Letters and Articles

Commentary: Confessions of an express bus driver

Terence Fernandez of the Sun wrote this interesting piece in today’s paper which shares some of the challenges that bus drivers face.

26 May 2009
Confessions of an express bus driver

I MUTTERED some unmentionables having missed the bus from Kuala Besut to Pasir Puteh on Sunday. The next bus was a two-hour wait, so I decided to splurge on a taxi for the 20km trip. Had I been early, the bus ride would only have cost me RM2.50, but the taxi would set me back RM16.

But as luck would have it, it was well worth the money. The taxi driver Pak Hassan in his beat-up Nissan Bluebird was a wealth of information. A bus driver along the Kuala Terengganu-Kuala Lumpur route for 10 years, the 54-year-old resorted to driving a cab recently, as he was done with the rigours of long haul journeys.

“I became a pil kuda addict because of my job,” he said as he wound down the front passenger screen to let in the breeze since air-conditioning can be a foreign term in these parts.

Imagine that bus drivers are taking pills to stay awake – but not exactly alert.

Pak Hassan said the bus companies must be held responsible for all the accidents that have taken place, especially the fatal ones. “To maximise profits and minimise cost, they put the lives of people – drivers and passengers in danger.”

He said enforcement by the Road Transport Department (RTD) is also flawed due to the lack of systems to trace a driver or a bus.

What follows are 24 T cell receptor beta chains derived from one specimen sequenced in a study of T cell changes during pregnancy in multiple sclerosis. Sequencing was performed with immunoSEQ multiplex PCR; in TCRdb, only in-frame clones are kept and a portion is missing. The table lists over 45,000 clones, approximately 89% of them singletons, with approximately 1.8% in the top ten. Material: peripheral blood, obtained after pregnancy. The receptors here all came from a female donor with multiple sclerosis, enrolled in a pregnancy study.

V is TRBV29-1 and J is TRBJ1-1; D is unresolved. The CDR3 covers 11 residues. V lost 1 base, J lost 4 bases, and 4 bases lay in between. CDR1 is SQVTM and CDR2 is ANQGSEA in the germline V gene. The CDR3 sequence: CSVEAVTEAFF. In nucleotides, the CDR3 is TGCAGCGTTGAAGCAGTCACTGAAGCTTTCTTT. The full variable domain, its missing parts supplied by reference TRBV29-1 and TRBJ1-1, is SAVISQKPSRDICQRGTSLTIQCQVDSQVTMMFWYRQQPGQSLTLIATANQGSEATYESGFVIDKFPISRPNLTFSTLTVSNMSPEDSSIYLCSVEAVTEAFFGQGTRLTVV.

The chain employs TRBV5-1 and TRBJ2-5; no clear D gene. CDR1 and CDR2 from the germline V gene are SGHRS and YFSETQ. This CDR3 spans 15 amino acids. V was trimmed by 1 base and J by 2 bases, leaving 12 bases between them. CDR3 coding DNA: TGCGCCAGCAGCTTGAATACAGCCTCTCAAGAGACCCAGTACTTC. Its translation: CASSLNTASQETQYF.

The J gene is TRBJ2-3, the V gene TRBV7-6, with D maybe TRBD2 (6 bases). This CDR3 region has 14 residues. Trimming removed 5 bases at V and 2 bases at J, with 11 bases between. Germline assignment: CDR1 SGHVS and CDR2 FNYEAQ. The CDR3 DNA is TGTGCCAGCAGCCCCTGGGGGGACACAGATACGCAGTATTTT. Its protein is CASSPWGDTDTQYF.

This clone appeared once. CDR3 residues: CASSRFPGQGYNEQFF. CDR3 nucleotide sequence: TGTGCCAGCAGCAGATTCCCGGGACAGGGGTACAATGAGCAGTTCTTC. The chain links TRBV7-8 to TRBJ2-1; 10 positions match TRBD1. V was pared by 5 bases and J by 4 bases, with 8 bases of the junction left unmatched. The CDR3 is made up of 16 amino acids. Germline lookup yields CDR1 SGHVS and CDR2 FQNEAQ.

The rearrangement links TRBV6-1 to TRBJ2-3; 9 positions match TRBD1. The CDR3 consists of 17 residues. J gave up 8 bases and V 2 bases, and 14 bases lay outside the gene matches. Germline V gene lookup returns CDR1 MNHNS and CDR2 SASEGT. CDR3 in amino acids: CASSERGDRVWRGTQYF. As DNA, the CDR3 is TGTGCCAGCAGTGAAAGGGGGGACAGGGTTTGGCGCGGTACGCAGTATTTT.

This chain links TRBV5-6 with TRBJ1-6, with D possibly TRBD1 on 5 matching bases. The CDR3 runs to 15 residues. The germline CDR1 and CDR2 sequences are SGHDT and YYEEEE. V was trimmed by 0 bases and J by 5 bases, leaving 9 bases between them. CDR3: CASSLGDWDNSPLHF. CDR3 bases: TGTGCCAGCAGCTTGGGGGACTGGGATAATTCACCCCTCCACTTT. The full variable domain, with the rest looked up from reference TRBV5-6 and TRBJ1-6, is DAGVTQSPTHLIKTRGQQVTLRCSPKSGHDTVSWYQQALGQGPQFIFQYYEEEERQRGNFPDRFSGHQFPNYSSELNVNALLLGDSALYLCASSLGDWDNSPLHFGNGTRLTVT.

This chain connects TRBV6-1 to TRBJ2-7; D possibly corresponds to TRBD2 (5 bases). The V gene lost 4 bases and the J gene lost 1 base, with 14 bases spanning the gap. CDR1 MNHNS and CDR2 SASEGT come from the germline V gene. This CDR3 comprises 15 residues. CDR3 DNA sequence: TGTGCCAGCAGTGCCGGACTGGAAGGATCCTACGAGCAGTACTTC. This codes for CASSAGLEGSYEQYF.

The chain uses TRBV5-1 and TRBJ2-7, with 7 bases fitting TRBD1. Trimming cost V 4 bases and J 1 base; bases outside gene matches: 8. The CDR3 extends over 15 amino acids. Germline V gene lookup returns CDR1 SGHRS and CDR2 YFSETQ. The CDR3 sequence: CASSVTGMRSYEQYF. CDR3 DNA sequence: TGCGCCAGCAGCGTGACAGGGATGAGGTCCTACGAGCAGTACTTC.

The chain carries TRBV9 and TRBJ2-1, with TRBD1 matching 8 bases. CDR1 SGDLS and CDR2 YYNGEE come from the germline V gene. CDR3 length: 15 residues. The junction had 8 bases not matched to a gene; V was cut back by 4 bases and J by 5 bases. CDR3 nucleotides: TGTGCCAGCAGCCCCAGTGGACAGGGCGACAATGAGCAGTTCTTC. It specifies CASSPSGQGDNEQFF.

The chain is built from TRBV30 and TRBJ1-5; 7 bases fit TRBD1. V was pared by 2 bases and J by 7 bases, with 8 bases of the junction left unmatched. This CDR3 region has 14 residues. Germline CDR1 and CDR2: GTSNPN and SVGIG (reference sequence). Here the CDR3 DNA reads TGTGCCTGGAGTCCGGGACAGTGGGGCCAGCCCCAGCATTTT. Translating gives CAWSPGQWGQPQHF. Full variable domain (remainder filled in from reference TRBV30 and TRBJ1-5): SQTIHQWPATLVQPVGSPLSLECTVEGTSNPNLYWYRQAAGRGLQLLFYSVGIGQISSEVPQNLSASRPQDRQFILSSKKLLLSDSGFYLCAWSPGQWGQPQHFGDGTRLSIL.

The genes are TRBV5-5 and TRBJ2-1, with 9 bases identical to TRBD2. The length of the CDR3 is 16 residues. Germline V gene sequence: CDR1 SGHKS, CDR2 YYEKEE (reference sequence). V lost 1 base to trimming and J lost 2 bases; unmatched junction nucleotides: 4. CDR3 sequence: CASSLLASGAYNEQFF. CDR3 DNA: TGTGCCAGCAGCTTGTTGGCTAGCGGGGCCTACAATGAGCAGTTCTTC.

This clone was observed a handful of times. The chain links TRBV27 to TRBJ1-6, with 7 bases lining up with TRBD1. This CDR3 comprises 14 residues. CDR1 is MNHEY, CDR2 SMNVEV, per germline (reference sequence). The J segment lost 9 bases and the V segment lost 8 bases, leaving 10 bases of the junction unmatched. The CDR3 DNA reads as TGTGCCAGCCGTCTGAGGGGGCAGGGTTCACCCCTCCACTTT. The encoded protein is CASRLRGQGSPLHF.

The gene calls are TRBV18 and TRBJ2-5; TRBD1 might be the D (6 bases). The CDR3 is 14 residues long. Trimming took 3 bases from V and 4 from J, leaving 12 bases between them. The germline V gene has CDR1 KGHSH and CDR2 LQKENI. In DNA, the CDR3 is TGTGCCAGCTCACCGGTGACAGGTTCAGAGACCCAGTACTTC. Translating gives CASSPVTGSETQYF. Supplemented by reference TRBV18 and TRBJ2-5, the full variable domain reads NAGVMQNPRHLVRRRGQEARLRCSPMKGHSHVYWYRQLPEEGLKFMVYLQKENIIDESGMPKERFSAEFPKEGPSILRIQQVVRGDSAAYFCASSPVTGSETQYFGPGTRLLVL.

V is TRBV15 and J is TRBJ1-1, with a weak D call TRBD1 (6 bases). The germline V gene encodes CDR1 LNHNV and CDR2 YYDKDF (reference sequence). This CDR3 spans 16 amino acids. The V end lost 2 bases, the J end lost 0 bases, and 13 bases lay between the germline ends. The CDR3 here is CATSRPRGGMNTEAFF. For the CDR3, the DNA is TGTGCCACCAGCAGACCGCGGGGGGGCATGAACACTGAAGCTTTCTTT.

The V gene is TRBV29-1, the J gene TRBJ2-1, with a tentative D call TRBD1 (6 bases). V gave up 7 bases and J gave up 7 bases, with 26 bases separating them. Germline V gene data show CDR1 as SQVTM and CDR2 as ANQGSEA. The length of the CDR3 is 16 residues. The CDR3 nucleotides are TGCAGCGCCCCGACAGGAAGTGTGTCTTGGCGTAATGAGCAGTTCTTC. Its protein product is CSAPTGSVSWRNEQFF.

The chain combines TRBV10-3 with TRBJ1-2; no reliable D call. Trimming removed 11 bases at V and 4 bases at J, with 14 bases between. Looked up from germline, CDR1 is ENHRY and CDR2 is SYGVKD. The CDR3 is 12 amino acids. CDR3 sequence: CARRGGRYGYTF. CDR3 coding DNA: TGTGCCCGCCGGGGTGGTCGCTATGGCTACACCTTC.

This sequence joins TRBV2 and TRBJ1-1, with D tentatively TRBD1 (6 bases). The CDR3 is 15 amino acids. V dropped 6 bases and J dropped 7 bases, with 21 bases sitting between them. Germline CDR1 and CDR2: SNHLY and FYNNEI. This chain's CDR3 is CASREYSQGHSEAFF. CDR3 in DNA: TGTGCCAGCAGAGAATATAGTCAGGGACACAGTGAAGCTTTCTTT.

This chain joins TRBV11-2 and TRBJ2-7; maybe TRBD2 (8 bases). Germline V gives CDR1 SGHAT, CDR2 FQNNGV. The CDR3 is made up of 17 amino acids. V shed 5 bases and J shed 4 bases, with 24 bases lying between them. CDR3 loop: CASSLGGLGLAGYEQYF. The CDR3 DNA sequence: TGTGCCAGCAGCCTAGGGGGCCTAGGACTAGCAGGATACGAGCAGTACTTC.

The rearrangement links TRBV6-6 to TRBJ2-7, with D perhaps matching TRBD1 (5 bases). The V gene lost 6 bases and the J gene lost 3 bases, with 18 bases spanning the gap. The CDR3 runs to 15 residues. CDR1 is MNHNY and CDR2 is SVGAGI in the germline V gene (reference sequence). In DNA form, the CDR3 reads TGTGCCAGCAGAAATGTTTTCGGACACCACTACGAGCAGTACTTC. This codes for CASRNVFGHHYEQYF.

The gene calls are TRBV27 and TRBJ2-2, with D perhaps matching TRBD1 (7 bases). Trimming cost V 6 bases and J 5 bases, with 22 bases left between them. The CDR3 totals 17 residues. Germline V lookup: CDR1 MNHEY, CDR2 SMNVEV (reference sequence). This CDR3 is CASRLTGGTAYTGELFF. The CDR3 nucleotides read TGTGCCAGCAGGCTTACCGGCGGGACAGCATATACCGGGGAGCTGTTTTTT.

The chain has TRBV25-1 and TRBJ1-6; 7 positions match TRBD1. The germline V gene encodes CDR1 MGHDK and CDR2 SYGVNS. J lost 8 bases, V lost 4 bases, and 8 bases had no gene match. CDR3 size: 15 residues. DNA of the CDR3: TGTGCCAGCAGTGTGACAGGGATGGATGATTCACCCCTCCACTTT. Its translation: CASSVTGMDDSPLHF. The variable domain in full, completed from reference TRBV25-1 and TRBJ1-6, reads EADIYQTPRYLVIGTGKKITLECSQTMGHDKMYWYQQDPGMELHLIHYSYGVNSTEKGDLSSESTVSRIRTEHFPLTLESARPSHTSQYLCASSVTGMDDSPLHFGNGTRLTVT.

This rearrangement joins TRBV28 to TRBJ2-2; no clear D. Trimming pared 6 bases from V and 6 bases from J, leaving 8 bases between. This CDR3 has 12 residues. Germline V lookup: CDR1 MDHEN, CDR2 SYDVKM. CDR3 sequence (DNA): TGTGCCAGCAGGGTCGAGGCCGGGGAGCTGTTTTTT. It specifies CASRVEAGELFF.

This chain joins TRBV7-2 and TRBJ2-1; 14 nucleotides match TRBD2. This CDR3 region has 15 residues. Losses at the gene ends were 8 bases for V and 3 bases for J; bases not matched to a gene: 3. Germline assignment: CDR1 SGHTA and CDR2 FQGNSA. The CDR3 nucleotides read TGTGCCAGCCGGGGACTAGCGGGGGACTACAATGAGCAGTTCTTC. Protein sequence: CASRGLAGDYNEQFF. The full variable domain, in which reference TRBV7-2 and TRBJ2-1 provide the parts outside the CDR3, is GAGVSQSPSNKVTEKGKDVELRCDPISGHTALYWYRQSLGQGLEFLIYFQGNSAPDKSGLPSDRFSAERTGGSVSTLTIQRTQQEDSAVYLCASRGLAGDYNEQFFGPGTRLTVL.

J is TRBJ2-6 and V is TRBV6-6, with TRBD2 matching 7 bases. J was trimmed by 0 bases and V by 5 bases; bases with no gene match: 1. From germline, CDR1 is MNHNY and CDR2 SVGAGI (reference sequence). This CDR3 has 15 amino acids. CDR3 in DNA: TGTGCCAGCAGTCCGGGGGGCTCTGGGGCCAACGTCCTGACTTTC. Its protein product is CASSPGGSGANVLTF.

He claims that logbooks are doctored where the names of drivers are changed. “The law says we need between 12 and 24 hours of rest before the next trip but the supervisors will see to it that the names are changed to avoid detection. So although I am the one driving back to Terengganu on the same morning I had arrived, another driver’s name would be jotted down in my place.”

However, Pak Hassan offers a tip to the RTD if it is really serious in taking errant bus companies and drivers to task.

“The more you drive, the more you make in allowances, so all the RTD or CVLB (Commercial Vehicle Licensing Board) need to do to catch them is to ask for the pay-roll.

“The evidence is in the numbers,” he announced with a laugh as he applied the brakes to allow a herd of goats to cross.

At least we can appreciate Pak Hassan for his tip. It is unfortunate that such a system of payoffs and corruption and inattention exist – but money talks and lives are less valuable – besides, everyone believes that “it won’t happen to me”

“As long as bus companies continue to operate with impunity without regard for the law then you are going to have more fatal accidents.”

Perhaps the authorities would heed the advice of this insider and stop pussy footing around if they are sincere in reducing road deaths. It is time for the big rotan.

And the bus operators should take the lead and expel the ‘bad hat’ operators and drivers who are already on their blacklist.

If money is the issue, just think of how many bus passengers will flock to the companies with a 100% safe, collision-free driving record – and they will be willing to pay more for safety.

The fact that ALL drivers involved in fatal accidents have outstanding speeding summonses tells a lot about the apathy and lackadaisical attitude of those who are paid by taxpayers to keep our roads safe.

Isn’t that the sad truth?

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